The time in between is the best time. It is a time to take in every moment, every gesture, every sight, sound, smell, and taste. It’s holiday time, it’s always. The time is now. Savor it. Pause and draw your awareness to the moment. Fully in it. Breathe in the life force. Live life now. Make your “dash” count.
Simplicity is an art form. It is under appreciated. How often do we find ourselves impressed with speech, works of architecture, works of art, or even concepts that are so complicated – in their essence – that we keep looking at them and thinking about them? While there is a place for this, try looking at something simple. Something that allows you to view it with ease and clarity. There is beauty in this. The mind can take it in and process it without over thinking. Opinions, emotions, and perceptions can take form with more immediacy. Simplicity is accessible. Simplicity transcends differences in age, gender, background and so on. Simplicity is powerful. What do you do to bring about simplicity?
My mom quoted this saying often and there is substance in it. Throughout our lives we acquire things. Fancy kitchen gadgets, shoes, electronic devices, clothes, perfumes/colognes, cute things, practical things….you get the picture. We think we need them and that they make some aspect of life easier. But do they really? All of them? There was a time when we left our homes without a phone and the world didn’t come to an end. There was also a time when there were only a few bottled water choices, a few coffee choices, limited TV channels to watch and no trophies for sports competitions we didn’t win. There was a time when there were only board/card games to play until Atari became the rage. Do these changes define us? Have these things made us better humans? Do we communicate better with technology or has it removed something in the way we interact with others? Has more made us less?
Note: The 30.3+ million IT and computer systems in the world account for approximately 2% of global greenhouse gas emissions making them a formidable opponent in managing climate change. This is expected to double in 5 years according to the Worldwatch Institute.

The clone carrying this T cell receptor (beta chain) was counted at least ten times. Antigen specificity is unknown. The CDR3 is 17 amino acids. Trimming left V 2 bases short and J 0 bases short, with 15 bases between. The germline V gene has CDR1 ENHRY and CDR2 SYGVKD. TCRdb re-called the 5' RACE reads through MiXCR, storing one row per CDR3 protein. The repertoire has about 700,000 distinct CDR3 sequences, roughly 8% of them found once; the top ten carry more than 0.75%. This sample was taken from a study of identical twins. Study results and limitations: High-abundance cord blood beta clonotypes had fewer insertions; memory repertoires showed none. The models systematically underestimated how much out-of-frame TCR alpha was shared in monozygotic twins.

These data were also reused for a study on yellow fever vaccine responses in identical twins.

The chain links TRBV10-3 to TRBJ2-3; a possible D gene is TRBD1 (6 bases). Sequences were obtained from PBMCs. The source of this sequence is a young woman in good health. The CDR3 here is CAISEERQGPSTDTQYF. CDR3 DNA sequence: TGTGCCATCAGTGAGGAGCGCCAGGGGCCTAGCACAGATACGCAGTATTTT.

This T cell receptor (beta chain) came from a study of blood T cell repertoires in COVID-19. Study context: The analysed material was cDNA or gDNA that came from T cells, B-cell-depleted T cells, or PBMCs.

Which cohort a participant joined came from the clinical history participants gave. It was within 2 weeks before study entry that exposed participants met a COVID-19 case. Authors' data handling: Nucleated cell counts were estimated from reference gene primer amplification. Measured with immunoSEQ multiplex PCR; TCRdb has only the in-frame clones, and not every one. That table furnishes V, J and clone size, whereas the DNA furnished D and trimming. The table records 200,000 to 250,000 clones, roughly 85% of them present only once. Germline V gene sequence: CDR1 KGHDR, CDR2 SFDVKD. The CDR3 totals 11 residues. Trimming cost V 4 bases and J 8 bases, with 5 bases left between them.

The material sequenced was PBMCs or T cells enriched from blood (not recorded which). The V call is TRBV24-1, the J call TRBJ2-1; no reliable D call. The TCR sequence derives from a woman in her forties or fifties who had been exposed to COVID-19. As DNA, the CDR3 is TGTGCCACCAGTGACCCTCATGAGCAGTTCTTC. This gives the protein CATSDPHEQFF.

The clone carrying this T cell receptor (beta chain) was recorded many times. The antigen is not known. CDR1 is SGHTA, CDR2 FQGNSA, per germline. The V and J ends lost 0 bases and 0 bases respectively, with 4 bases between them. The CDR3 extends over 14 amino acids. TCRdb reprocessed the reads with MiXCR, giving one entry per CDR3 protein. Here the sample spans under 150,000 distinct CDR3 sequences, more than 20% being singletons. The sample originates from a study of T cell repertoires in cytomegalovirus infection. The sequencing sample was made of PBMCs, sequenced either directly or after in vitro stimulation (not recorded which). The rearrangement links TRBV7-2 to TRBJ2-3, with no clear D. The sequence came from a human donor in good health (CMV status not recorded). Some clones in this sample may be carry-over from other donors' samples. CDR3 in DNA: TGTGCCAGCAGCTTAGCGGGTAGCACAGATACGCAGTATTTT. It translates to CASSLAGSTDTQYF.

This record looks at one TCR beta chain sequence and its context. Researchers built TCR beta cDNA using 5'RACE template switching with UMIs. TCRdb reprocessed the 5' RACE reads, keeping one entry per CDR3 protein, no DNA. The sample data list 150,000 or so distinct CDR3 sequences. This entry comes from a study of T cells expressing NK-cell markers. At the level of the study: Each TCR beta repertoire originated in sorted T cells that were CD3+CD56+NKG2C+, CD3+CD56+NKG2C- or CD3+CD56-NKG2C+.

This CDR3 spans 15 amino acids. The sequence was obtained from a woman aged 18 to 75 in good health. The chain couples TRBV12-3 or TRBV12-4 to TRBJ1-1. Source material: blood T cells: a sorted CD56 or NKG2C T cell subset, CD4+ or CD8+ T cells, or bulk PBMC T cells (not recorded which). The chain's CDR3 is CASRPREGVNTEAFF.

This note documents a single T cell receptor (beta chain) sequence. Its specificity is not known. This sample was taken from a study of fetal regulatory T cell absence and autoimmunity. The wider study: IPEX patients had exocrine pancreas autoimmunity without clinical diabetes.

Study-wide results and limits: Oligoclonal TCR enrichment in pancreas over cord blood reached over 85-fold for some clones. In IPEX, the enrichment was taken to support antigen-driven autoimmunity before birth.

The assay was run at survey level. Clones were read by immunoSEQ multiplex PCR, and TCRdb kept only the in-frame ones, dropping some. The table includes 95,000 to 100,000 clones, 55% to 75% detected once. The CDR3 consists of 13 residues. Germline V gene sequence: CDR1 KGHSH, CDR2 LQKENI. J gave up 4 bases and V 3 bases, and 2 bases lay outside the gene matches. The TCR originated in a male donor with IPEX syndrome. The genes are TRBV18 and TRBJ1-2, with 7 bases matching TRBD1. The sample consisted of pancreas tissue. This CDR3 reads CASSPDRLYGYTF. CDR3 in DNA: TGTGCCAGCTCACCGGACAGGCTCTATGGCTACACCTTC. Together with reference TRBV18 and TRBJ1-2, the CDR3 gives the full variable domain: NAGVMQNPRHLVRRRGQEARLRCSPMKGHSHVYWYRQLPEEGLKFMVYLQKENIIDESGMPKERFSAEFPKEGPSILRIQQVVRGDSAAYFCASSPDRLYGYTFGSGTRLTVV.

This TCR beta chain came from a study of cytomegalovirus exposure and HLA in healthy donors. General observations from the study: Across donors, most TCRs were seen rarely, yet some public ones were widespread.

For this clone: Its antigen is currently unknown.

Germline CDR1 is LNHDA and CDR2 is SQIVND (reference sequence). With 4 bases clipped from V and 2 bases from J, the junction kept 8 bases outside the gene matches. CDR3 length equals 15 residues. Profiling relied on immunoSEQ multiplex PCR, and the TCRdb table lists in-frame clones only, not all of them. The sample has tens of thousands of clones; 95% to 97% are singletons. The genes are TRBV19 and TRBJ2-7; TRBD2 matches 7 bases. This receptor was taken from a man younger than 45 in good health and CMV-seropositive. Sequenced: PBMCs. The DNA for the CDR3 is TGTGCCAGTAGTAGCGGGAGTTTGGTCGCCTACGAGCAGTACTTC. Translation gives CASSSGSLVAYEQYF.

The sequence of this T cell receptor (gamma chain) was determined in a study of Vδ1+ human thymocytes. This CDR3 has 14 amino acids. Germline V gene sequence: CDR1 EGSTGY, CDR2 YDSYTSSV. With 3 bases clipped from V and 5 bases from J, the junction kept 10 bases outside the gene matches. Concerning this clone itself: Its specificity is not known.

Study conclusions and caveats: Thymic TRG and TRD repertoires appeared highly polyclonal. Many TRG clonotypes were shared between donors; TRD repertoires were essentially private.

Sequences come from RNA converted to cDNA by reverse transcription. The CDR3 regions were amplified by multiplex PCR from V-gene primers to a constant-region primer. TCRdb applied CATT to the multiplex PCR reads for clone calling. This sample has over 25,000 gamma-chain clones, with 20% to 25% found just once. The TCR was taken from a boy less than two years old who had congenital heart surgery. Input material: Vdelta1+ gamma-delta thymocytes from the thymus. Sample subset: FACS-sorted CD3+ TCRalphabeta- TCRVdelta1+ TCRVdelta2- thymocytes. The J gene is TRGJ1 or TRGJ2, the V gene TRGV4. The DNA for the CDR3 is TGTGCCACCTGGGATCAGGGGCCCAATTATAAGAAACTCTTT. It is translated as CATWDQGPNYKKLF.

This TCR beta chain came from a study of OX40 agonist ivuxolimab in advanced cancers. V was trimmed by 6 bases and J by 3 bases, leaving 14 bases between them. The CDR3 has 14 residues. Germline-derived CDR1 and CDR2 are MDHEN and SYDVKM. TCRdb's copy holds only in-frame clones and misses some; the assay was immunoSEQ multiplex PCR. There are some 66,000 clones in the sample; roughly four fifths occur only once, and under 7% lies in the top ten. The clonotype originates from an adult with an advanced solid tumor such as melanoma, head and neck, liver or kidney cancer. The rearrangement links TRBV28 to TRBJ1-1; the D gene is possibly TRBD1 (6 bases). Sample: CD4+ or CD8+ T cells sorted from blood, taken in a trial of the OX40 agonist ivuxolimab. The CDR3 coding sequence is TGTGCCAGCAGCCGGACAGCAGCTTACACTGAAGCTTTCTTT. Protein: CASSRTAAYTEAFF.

Fear is commonly interpreted as negative and uncomfortable. It can be. But it doesn’t have to be. Facing that fear may be just what is necessary to grow and to learn. Some fear and nerves are good. Physically, they keep the body and mind alert. There are nerves when we care deeply about something or someone.There’s “skin in the game” and the stakes are high. Fear brings about a call to action and puts us into achievement mode. It’s good to feel it, experience it and then take the lead in controlling it.
But how to keep those fears from overtaking us is another story. We need to get in touch with our thoughts so they don’t overtake us and gain control of our breathing/heart rate. Nerves can set the body and mind into a tailspin to where there is no way back if uncontrolled. Positive thought repetitions work very well. Adopt a mantra like “I believe in myself” or “I can do this.” A mantra when repeated can remove the mind chatter. Next time you hear your mind speaking negative thoughts, replace them with a good mantra.
Here are a few by Tony Robbins, Life Coach. Go!
It’s hard to ignore the barrage of negativity in the media: ISIS…EBOLA…ASSAULT…ANIMAL CRUELTY. Some people are counteracting these images and information with those more positive, like flowers, for example. But, really, what does it all mean? We mostly choose what we see and hear. And in doing so, we filter that information as it relates to us and who we are. Is it something we can understand on a deeper level? Is it something we can change in some way? Or is it something we merely use as fodder in conversations during the course of our days. The common denominator is WE. We make the choice.
If you don’t think you can make a difference, you might be surprised. I recently learned the term “slacktivism.” [i] It is essentially activism where you don’t leave your home. This is contributing toward causes, signing petitions, forwarding petitions, etc. And, there is this one man in India who does a little bit each day to save his island and it has made a huge difference. If you have some time to watch, check out what a visionary he is at this link below:
Like the cliché “little things can mean a lot,” the little things can go a long way.
[i] Can Slacktivism lead to Activism; http://www.huffingtonpost.com/rabbi-geoffrey-a-mitelman/can-slacktivism-lead-to-a_b_5946986.html
It struck me while watching the astonishingly talented cast of the Broadway show, Matilda, that these young children are so lucky to have found their gift at an early age. That’s not to say that one day they might just decide they’re ready to move on from performing. Or, decide they just want to be regular kids and do school shows and community theater. But to have pinpointed their talent is so fortunate. It can take people their whole lives before figuring out what their gifts are. And don’t even try thinking you don’t have one, because we all do! If you’re thinking that, then it is simply up to you to make it your personal mission to find your gift. Now it doesn’t have to be acting or singing. You may have a knack for being funny and making people laugh. Or you might be a person that is so patient that when everyone else has given up on something, you’re still hanging in there. Gifts come in many different forms. And they’re not always obvious. Challenge yourself to find your gift. Take classes, try something new. Once you know what your gift is, use it as much as possible. Let that be your gift to the world.